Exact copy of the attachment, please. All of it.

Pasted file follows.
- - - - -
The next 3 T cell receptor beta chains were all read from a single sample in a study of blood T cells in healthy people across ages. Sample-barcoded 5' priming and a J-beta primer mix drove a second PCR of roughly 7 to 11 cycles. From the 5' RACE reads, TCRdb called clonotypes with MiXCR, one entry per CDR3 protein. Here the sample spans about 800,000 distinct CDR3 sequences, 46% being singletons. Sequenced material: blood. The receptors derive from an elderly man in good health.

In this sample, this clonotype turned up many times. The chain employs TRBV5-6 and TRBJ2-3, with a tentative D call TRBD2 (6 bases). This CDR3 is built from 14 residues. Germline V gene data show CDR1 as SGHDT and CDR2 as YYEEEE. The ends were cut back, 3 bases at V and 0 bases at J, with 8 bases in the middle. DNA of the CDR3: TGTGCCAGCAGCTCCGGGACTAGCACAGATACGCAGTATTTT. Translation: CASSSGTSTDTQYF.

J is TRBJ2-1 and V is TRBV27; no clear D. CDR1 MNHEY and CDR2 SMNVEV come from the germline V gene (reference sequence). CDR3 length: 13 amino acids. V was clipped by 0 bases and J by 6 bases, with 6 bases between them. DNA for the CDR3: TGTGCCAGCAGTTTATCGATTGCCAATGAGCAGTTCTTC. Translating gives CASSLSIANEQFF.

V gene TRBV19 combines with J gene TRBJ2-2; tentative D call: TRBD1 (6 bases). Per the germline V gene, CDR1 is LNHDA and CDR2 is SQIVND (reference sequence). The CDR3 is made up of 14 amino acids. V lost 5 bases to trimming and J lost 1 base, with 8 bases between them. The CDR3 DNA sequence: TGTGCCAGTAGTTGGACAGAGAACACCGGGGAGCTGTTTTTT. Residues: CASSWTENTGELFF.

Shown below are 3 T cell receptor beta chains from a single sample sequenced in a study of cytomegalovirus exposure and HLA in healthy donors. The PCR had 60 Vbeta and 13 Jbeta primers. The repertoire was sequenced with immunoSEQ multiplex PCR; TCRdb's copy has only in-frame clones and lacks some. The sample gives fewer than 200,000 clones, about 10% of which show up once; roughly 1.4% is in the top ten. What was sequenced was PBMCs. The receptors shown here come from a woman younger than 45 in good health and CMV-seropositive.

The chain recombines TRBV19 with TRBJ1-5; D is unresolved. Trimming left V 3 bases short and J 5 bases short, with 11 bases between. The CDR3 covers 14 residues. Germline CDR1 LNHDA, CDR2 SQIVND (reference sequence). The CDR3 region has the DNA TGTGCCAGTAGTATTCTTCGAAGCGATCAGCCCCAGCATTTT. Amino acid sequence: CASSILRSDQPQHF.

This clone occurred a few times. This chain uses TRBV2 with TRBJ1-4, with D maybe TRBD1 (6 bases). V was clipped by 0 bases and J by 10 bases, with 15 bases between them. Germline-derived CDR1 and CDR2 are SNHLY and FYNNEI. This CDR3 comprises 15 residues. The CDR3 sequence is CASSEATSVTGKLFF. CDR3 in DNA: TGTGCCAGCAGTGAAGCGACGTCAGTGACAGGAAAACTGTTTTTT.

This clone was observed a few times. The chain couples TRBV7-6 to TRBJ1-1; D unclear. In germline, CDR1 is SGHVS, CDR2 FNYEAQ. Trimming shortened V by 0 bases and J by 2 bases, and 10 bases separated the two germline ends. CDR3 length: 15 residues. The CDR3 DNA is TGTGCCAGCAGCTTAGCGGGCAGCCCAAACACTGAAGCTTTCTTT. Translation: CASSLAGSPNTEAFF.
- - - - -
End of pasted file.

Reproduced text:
The next 3 T cell receptor beta chains were all read from a single sample in a study of blood T cells in healthy people across ages. Sample-barcoded 5' priming and a J-beta primer mix drove a second PCR of roughly 7 to 11 cycles. From the 5' RACE reads, TCRdb called clonotypes with MiXCR, one entry per CDR3 protein. Here the sample spans about 800,000 distinct CDR3 sequences, 46% being singletons. Sequenced material: blood. The receptors derive from an elderly man in good health.

In this sample, this clonotype turned up many times. The chain employs TRBV5-6 and TRBJ2-3, with a tentative D call TRBD2 (6 bases). This CDR3 is built from 14 residues. Germline V gene data show CDR1 as SGHDT and CDR2 as YYEEEE. The ends were cut back, 3 bases at V and 0 bases at J, with 8 bases in the middle. DNA of the CDR3: TGTGCCAGCAGCTCCGGGACTAGCACAGATACGCAGTATTTT. Translation: CASSSGTSTDTQYF.

J is TRBJ2-1 and V is TRBV27; no clear D. CDR1 MNHEY and CDR2 SMNVEV come from the germline V gene (reference sequence). CDR3 length: 13 amino acids. V was clipped by 0 bases and J by 6 bases, with 6 bases between them. DNA for the CDR3: TGTGCCAGCAGTTTATCGATTGCCAATGAGCAGTTCTTC. Translating gives CASSLSIANEQFF.

V gene TRBV19 combines with J gene TRBJ2-2; tentative D call: TRBD1 (6 bases). Per the germline V gene, CDR1 is LNHDA and CDR2 is SQIVND (reference sequence). The CDR3 is made up of 14 amino acids. V lost 5 bases to trimming and J lost 1 base, with 8 bases between them. The CDR3 DNA sequence: TGTGCCAGTAGTTGGACAGAGAACACCGGGGAGCTGTTTTTT. Residues: CASSWTENTGELFF.

Shown below are 3 T cell receptor beta chains from a single sample sequenced in a study of cytomegalovirus exposure and HLA in healthy donors. The PCR had 60 Vbeta and 13 Jbeta primers. The repertoire was sequenced with immunoSEQ multiplex PCR; TCRdb's copy has only in-frame clones and lacks some. The sample gives fewer than 200,000 clones, about 10% of which show up once; roughly 1.4% is in the top ten. What was sequenced was PBMCs. The receptors shown here come from a woman younger than 45 in good health and CMV-seropositive.

The chain recombines TRBV19 with TRBJ1-5; D is unresolved. Trimming left V 3 bases short and J 5 bases short, with 11 bases between. The CDR3 covers 14 residues. Germline CDR1 LNHDA, CDR2 SQIVND (reference sequence). The CDR3 region has the DNA TGTGCCAGTAGTATTCTTCGAAGCGATCAGCCCCAGCATTTT. Amino acid sequence: CASSILRSDQPQHF.

This clone occurred a few times. This chain uses TRBV2 with TRBJ1-4, with D maybe TRBD1 (6 bases). V was clipped by 0 bases and J by 10 bases, with 15 bases between them. Germline-derived CDR1 and CDR2 are SNHLY and FYNNEI. This CDR3 comprises 15 residues. The CDR3 sequence is CASSEATSVTGKLFF. CDR3 in DNA: TGTGCCAGCAGTGAAGCGACGTCAGTGACAGGAAAACTGTTTTTT.

This clone was observed a few times. The chain couples TRBV7-6 to TRBJ1-1; D unclear. In germline, CDR1 is SGHVS, CDR2 FNYEAQ. Trimming shortened V by 0 bases and J by 2 bases, and 10 bases separated the two germline ends. CDR3 length: 15 residues. The CDR3 DNA is TGTGCCAGCAGCTTAGCGGGCAGCCCAAACACTGAAGCTTTCTTT. Translation: CASSLAGSPNTEAFF.